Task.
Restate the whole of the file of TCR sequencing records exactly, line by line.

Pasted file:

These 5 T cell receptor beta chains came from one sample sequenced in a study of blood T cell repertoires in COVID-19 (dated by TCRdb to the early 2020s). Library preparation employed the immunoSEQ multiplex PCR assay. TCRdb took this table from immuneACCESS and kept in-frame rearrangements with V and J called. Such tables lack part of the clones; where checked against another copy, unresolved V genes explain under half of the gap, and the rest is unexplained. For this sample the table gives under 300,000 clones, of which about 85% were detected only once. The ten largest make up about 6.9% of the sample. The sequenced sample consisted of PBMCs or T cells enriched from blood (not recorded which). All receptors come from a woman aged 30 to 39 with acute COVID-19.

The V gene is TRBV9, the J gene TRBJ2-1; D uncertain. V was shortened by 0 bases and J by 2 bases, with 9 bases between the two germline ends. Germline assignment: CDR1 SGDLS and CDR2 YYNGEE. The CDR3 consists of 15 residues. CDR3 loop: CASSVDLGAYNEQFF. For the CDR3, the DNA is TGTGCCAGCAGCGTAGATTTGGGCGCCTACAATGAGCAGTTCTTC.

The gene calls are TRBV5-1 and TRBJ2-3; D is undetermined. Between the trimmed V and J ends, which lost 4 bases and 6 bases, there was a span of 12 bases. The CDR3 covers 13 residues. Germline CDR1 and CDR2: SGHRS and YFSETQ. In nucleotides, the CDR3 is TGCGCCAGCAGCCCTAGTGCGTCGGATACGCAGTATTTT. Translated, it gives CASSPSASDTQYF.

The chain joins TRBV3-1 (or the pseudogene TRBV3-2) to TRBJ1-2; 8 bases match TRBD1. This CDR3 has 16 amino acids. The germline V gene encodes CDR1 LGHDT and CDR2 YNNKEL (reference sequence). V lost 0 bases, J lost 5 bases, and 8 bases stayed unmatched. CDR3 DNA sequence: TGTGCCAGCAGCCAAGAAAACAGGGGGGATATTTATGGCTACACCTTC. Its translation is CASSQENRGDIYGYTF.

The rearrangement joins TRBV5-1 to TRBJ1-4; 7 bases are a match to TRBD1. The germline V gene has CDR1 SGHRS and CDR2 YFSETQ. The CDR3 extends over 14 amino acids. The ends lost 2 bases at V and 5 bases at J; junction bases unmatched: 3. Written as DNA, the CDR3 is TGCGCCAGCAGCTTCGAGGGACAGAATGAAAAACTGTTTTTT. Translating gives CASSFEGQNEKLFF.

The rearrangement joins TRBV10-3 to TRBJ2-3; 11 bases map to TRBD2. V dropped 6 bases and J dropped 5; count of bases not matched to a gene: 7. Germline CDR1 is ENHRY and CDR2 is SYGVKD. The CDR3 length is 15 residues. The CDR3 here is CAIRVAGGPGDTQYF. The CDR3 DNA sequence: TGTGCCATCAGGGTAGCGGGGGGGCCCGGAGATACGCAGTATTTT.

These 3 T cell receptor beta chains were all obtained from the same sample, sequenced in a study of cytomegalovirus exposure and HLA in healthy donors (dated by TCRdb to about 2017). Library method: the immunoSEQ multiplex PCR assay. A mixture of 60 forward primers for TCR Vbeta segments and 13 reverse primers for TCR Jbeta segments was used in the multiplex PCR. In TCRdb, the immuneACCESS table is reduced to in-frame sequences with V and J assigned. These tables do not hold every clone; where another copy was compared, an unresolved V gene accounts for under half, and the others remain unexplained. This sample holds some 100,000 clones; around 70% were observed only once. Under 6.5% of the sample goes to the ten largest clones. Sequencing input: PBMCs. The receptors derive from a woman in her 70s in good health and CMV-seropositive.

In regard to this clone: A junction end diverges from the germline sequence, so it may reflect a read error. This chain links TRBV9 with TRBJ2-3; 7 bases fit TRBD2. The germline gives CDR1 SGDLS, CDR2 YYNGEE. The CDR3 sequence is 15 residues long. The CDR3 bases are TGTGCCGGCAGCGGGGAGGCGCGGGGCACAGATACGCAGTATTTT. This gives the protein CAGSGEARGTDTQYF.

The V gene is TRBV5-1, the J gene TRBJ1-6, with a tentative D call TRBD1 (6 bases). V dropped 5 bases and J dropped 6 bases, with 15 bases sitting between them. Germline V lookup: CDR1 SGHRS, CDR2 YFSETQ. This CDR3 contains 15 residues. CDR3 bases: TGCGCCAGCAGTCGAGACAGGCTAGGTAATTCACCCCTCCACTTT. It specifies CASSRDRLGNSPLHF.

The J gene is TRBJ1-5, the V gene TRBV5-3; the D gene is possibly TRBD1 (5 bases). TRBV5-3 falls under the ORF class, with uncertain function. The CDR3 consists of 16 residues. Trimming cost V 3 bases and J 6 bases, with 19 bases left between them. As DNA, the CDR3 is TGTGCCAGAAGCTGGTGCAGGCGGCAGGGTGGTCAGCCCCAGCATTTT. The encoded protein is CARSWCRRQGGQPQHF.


These 5 T cell receptor beta chains came from one sample sequenced in a study of blood T cell repertoires in COVID-19 (dated by TCRdb to the early 2020s). Library preparation employed the immunoSEQ multiplex PCR assay. TCRdb took this table from immuneACCESS and kept in-frame rearrangements with V and J called. Such tables lack part of the clones; where checked against another copy, unresolved V genes explain under half of the gap, and the rest is unexplained. For this sample the table gives under 300,000 clones, of which about 85% were detected only once. The ten largest make up about 6.9% of the sample. The sequenced sample consisted of PBMCs or T cells enriched from blood (not recorded which). All receptors come from a woman aged 30 to 39 with acute COVID-19.

The V gene is TRBV9, the J gene TRBJ2-1; D uncertain. V was shortened by 0 bases and J by 2 bases, with 9 bases between the two germline ends. Germline assignment: CDR1 SGDLS and CDR2 YYNGEE. The CDR3 consists of 15 residues. CDR3 loop: CASSVDLGAYNEQFF. For the CDR3, the DNA is TGTGCCAGCAGCGTAGATTTGGGCGCCTACAATGAGCAGTTCTTC.

The gene calls are TRBV5-1 and TRBJ2-3; D is undetermined. Between the trimmed V and J ends, which lost 4 bases and 6 bases, there was a span of 12 bases. The CDR3 covers 13 residues. Germline CDR1 and CDR2: SGHRS and YFSETQ. In nucleotides, the CDR3 is TGCGCCAGCAGCCCTAGTGCGTCGGATACGCAGTATTTT. Translated, it gives CASSPSASDTQYF.

The chain joins TRBV3-1 (or the pseudogene TRBV3-2) to TRBJ1-2; 8 bases match TRBD1. This CDR3 has 16 amino acids. The germline V gene encodes CDR1 LGHDT and CDR2 YNNKEL (reference sequence). V lost 0 bases, J lost 5 bases, and 8 bases stayed unmatched. CDR3 DNA sequence: TGTGCCAGCAGCCAAGAAAACAGGGGGGATATTTATGGCTACACCTTC. Its translation is CASSQENRGDIYGYTF.

The rearrangement joins TRBV5-1 to TRBJ1-4; 7 bases are a match to TRBD1. The germline V gene has CDR1 SGHRS and CDR2 YFSETQ. The CDR3 extends over 14 amino acids. The ends lost 2 bases at V and 5 bases at J; junction bases unmatched: 3. Written as DNA, the CDR3 is TGCGCCAGCAGCTTCGAGGGACAGAATGAAAAACTGTTTTTT. Translating gives CASSFEGQNEKLFF.

The rearrangement joins TRBV10-3 to TRBJ2-3; 11 bases map to TRBD2. V dropped 6 bases and J dropped 5; count of bases not matched to a gene: 7. Germline CDR1 is ENHRY and CDR2 is SYGVKD. The CDR3 length is 15 residues. The CDR3 here is CAIRVAGGPGDTQYF. The CDR3 DNA sequence: TGTGCCATCAGGGTAGCGGGGGGGCCCGGAGATACGCAGTATTTT.

These 3 T cell receptor beta chains were all obtained from the same sample, sequenced in a study of cytomegalovirus exposure and HLA in healthy donors (dated by TCRdb to about 2017). Library method: the immunoSEQ multiplex PCR assay. A mixture of 60 forward primers for TCR Vbeta segments and 13 reverse primers for TCR Jbeta segments was used in the multiplex PCR. In TCRdb, the immuneACCESS table is reduced to in-frame sequences with V and J assigned. These tables do not hold every clone; where another copy was compared, an unresolved V gene accounts for under half, and the others remain unexplained. This sample holds some 100,000 clones; around 70% were observed only once. Under 6.5% of the sample goes to the ten largest clones. Sequencing input: PBMCs. The receptors derive from a woman in her 70s in good health and CMV-seropositive.

In regard to this clone: A junction end diverges from the germline sequence, so it may reflect a read error. This chain links TRBV9 with TRBJ2-3; 7 bases fit TRBD2. The germline gives CDR1 SGDLS, CDR2 YYNGEE. The CDR3 sequence is 15 residues long. The CDR3 bases are TGTGCCGGCAGCGGGGAGGCGCGGGGCACAGATACGCAGTATTTT. This gives the protein CAGSGEARGTDTQYF.

The V gene is TRBV5-1, the J gene TRBJ1-6, with a tentative D call TRBD1 (6 bases). V dropped 5 bases and J dropped 6 bases, with 15 bases sitting between them. Germline V lookup: CDR1 SGHRS, CDR2 YFSETQ. This CDR3 contains 15 residues. CDR3 bases: TGCGCCAGCAGTCGAGACAGGCTAGGTAATTCACCCCTCCACTTT. It specifies CASSRDRLGNSPLHF.

The J gene is TRBJ1-5, the V gene TRBV5-3; the D gene is possibly TRBD1 (5 bases). TRBV5-3 falls under the ORF class, with uncertain function. The CDR3 consists of 16 residues. Trimming cost V 3 bases and J 6 bases, with 19 bases left between them. As DNA, the CDR3 is TGTGCCAGAAGCTGGTGCAGGCGGCAGGGTGGTCAGCCCCAGCATTTT. The encoded protein is CARSWCRRQGGQPQHF.